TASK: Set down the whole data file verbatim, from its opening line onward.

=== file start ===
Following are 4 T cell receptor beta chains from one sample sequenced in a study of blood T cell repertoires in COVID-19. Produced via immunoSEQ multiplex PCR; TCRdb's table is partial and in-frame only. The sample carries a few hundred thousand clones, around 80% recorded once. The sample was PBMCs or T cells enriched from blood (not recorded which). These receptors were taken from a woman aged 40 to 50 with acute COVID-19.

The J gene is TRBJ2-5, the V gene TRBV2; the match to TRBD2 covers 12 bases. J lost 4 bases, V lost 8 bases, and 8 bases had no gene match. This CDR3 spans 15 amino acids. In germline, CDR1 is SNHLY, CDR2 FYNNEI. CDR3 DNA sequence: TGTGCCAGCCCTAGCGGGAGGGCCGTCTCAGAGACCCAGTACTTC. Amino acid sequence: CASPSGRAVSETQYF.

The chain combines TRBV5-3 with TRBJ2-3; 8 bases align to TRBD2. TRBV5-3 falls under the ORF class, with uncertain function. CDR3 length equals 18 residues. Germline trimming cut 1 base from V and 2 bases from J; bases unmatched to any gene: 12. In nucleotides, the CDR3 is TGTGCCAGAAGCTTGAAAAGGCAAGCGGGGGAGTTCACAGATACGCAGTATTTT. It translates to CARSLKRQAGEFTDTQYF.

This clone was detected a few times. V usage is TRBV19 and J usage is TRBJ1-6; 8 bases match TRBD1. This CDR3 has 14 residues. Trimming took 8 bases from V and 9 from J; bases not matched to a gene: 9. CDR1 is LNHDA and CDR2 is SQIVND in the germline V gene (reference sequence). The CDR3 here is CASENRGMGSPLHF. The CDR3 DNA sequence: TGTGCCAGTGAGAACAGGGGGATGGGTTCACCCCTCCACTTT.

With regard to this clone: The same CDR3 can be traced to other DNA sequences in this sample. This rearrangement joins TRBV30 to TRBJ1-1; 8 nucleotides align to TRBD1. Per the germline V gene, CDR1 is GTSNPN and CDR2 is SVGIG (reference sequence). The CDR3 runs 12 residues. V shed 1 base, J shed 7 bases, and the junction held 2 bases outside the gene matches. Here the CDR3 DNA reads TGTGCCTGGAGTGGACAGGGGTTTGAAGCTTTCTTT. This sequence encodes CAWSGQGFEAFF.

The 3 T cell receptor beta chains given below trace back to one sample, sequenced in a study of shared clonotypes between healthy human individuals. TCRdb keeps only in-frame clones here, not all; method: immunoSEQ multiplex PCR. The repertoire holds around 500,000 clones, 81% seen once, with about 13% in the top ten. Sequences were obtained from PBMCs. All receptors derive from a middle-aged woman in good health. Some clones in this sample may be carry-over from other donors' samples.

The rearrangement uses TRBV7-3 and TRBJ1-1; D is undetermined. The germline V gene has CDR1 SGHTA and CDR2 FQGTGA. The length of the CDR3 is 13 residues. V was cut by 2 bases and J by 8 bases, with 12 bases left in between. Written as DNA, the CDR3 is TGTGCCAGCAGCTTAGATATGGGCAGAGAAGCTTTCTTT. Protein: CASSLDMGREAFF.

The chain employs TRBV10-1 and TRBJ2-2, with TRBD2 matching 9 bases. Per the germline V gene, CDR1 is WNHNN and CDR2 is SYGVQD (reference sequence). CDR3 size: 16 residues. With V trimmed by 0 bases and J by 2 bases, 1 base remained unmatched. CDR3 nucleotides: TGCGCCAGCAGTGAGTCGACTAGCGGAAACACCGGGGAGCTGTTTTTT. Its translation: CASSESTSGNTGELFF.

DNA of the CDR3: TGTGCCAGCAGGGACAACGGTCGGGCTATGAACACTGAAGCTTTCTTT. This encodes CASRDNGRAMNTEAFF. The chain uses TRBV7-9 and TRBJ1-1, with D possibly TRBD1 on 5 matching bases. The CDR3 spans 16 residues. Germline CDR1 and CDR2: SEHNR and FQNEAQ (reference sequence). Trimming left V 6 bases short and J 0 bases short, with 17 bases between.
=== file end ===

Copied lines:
Following are 4 T cell receptor beta chains from one sample sequenced in a study of blood T cell repertoires in COVID-19. Produced via immunoSEQ multiplex PCR; TCRdb's table is partial and in-frame only. The sample carries a few hundred thousand clones, around 80% recorded once. The sample was PBMCs or T cells enriched from blood (not recorded which). These receptors were taken from a woman aged 40 to 50 with acute COVID-19.

The J gene is TRBJ2-5, the V gene TRBV2; the match to TRBD2 covers 12 bases. J lost 4 bases, V lost 8 bases, and 8 bases had no gene match. This CDR3 spans 15 amino acids. In germline, CDR1 is SNHLY, CDR2 FYNNEI. CDR3 DNA sequence: TGTGCCAGCCCTAGCGGGAGGGCCGTCTCAGAGACCCAGTACTTC. Amino acid sequence: CASPSGRAVSETQYF.

The chain combines TRBV5-3 with TRBJ2-3; 8 bases align to TRBD2. TRBV5-3 falls under the ORF class, with uncertain function. CDR3 length equals 18 residues. Germline trimming cut 1 base from V and 2 bases from J; bases unmatched to any gene: 12. In nucleotides, the CDR3 is TGTGCCAGAAGCTTGAAAAGGCAAGCGGGGGAGTTCACAGATACGCAGTATTTT. It translates to CARSLKRQAGEFTDTQYF.

This clone was detected a few times. V usage is TRBV19 and J usage is TRBJ1-6; 8 bases match TRBD1. This CDR3 has 14 residues. Trimming took 8 bases from V and 9 from J; bases not matched to a gene: 9. CDR1 is LNHDA and CDR2 is SQIVND in the germline V gene (reference sequence). The CDR3 here is CASENRGMGSPLHF. The CDR3 DNA sequence: TGTGCCAGTGAGAACAGGGGGATGGGTTCACCCCTCCACTTT.

With regard to this clone: The same CDR3 can be traced to other DNA sequences in this sample. This rearrangement joins TRBV30 to TRBJ1-1; 8 nucleotides align to TRBD1. Per the germline V gene, CDR1 is GTSNPN and CDR2 is SVGIG (reference sequence). The CDR3 runs 12 residues. V shed 1 base, J shed 7 bases, and the junction held 2 bases outside the gene matches. Here the CDR3 DNA reads TGTGCCTGGAGTGGACAGGGGTTTGAAGCTTTCTTT. This sequence encodes CAWSGQGFEAFF.

The 3 T cell receptor beta chains given below trace back to one sample, sequenced in a study of shared clonotypes between healthy human individuals. TCRdb keeps only in-frame clones here, not all; method: immunoSEQ multiplex PCR. The repertoire holds around 500,000 clones, 81% seen once, with about 13% in the top ten. Sequences were obtained from PBMCs. All receptors derive from a middle-aged woman in good health. Some clones in this sample may be carry-over from other donors' samples.

The rearrangement uses TRBV7-3 and TRBJ1-1; D is undetermined. The germline V gene has CDR1 SGHTA and CDR2 FQGTGA. The length of the CDR3 is 13 residues. V was cut by 2 bases and J by 8 bases, with 12 bases left in between. Written as DNA, the CDR3 is TGTGCCAGCAGCTTAGATATGGGCAGAGAAGCTTTCTTT. Protein: CASSLDMGREAFF.

The chain employs TRBV10-1 and TRBJ2-2, with TRBD2 matching 9 bases. Per the germline V gene, CDR1 is WNHNN and CDR2 is SYGVQD (reference sequence). CDR3 size: 16 residues. With V trimmed by 0 bases and J by 2 bases, 1 base remained unmatched. CDR3 nucleotides: TGCGCCAGCAGTGAGTCGACTAGCGGAAACACCGGGGAGCTGTTTTTT. Its translation: CASSESTSGNTGELFF.

DNA of the CDR3: TGTGCCAGCAGGGACAACGGTCGGGCTATGAACACTGAAGCTTTCTTT. This encodes CASRDNGRAMNTEAFF. The chain uses TRBV7-9 and TRBJ1-1, with D possibly TRBD1 on 5 matching bases. The CDR3 spans 16 residues. Germline CDR1 and CDR2: SEHNR and FQNEAQ (reference sequence). Trimming left V 6 bases short and J 0 bases short, with 17 bases between.